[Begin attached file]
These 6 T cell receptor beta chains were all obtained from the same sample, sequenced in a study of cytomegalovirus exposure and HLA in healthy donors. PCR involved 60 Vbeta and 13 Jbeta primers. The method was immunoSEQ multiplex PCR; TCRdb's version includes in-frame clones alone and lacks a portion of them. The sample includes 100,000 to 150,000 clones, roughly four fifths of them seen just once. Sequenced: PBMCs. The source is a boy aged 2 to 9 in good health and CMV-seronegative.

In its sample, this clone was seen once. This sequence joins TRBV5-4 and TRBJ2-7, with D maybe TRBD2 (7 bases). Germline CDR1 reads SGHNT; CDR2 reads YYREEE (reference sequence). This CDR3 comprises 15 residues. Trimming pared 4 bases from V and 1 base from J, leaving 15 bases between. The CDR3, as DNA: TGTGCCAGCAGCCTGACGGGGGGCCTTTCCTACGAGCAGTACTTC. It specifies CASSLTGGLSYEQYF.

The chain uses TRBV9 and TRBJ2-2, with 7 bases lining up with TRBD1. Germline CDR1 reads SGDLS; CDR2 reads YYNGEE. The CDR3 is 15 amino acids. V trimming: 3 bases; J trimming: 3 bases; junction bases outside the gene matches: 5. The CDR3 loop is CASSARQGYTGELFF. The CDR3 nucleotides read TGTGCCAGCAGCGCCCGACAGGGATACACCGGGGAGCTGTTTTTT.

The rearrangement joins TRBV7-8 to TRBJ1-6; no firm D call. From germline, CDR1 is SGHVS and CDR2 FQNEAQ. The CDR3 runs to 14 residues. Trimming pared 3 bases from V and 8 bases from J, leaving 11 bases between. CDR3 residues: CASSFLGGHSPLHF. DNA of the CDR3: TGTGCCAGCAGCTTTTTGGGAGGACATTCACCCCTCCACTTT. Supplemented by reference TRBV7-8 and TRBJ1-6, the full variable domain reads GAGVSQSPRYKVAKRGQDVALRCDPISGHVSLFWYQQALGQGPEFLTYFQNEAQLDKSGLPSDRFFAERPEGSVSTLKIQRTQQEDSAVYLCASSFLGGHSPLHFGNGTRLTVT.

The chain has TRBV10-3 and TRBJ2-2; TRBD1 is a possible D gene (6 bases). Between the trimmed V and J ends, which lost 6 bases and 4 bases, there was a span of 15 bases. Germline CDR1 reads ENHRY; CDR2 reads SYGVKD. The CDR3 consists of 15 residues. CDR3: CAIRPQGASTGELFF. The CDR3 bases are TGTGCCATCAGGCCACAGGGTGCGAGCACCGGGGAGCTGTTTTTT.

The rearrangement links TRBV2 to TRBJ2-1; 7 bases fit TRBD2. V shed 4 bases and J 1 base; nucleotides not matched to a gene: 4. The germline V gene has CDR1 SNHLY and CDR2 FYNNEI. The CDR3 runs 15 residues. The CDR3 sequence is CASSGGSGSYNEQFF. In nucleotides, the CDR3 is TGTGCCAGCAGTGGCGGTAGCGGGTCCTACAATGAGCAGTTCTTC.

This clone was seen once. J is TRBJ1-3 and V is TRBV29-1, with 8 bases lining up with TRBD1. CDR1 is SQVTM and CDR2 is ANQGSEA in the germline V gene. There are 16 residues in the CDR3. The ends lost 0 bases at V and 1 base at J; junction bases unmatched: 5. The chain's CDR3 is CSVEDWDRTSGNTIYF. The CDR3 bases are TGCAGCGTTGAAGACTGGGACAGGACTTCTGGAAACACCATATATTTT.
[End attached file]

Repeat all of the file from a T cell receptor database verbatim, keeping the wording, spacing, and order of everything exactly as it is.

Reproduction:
These 6 T cell receptor beta chains were all obtained from the same sample, sequenced in a study of cytomegalovirus exposure and HLA in healthy donors. PCR involved 60 Vbeta and 13 Jbeta primers. The method was immunoSEQ multiplex PCR; TCRdb's version includes in-frame clones alone and lacks a portion of them. The sample includes 100,000 to 150,000 clones, roughly four fifths of them seen just once. Sequenced: PBMCs. The source is a boy aged 2 to 9 in good health and CMV-seronegative.

In its sample, this clone was seen once. This sequence joins TRBV5-4 and TRBJ2-7, with D maybe TRBD2 (7 bases). Germline CDR1 reads SGHNT; CDR2 reads YYREEE (reference sequence). This CDR3 comprises 15 residues. Trimming pared 4 bases from V and 1 base from J, leaving 15 bases between. The CDR3, as DNA: TGTGCCAGCAGCCTGACGGGGGGCCTTTCCTACGAGCAGTACTTC. It specifies CASSLTGGLSYEQYF.

The chain uses TRBV9 and TRBJ2-2, with 7 bases lining up with TRBD1. Germline CDR1 reads SGDLS; CDR2 reads YYNGEE. The CDR3 is 15 amino acids. V trimming: 3 bases; J trimming: 3 bases; junction bases outside the gene matches: 5. The CDR3 loop is CASSARQGYTGELFF. The CDR3 nucleotides read TGTGCCAGCAGCGCCCGACAGGGATACACCGGGGAGCTGTTTTTT.

The rearrangement joins TRBV7-8 to TRBJ1-6; no firm D call. From germline, CDR1 is SGHVS and CDR2 FQNEAQ. The CDR3 runs to 14 residues. Trimming pared 3 bases from V and 8 bases from J, leaving 11 bases between. CDR3 residues: CASSFLGGHSPLHF. DNA of the CDR3: TGTGCCAGCAGCTTTTTGGGAGGACATTCACCCCTCCACTTT. Supplemented by reference TRBV7-8 and TRBJ1-6, the full variable domain reads GAGVSQSPRYKVAKRGQDVALRCDPISGHVSLFWYQQALGQGPEFLTYFQNEAQLDKSGLPSDRFFAERPEGSVSTLKIQRTQQEDSAVYLCASSFLGGHSPLHFGNGTRLTVT.

The chain has TRBV10-3 and TRBJ2-2; TRBD1 is a possible D gene (6 bases). Between the trimmed V and J ends, which lost 6 bases and 4 bases, there was a span of 15 bases. Germline CDR1 reads ENHRY; CDR2 reads SYGVKD. The CDR3 consists of 15 residues. CDR3: CAIRPQGASTGELFF. The CDR3 bases are TGTGCCATCAGGCCACAGGGTGCGAGCACCGGGGAGCTGTTTTTT.

The rearrangement links TRBV2 to TRBJ2-1; 7 bases fit TRBD2. V shed 4 bases and J 1 base; nucleotides not matched to a gene: 4. The germline V gene has CDR1 SNHLY and CDR2 FYNNEI. The CDR3 runs 15 residues. The CDR3 sequence is CASSGGSGSYNEQFF. In nucleotides, the CDR3 is TGTGCCAGCAGTGGCGGTAGCGGGTCCTACAATGAGCAGTTCTTC.

This clone was seen once. J is TRBJ1-3 and V is TRBV29-1, with 8 bases lining up with TRBD1. CDR1 is SQVTM and CDR2 is ANQGSEA in the germline V gene. There are 16 residues in the CDR3. The ends lost 0 bases at V and 1 base at J; junction bases unmatched: 5. The chain's CDR3 is CSVEDWDRTSGNTIYF. The CDR3 bases are TGCAGCGTTGAAGACTGGGACAGGACTTCTGGAAACACCATATATTTT.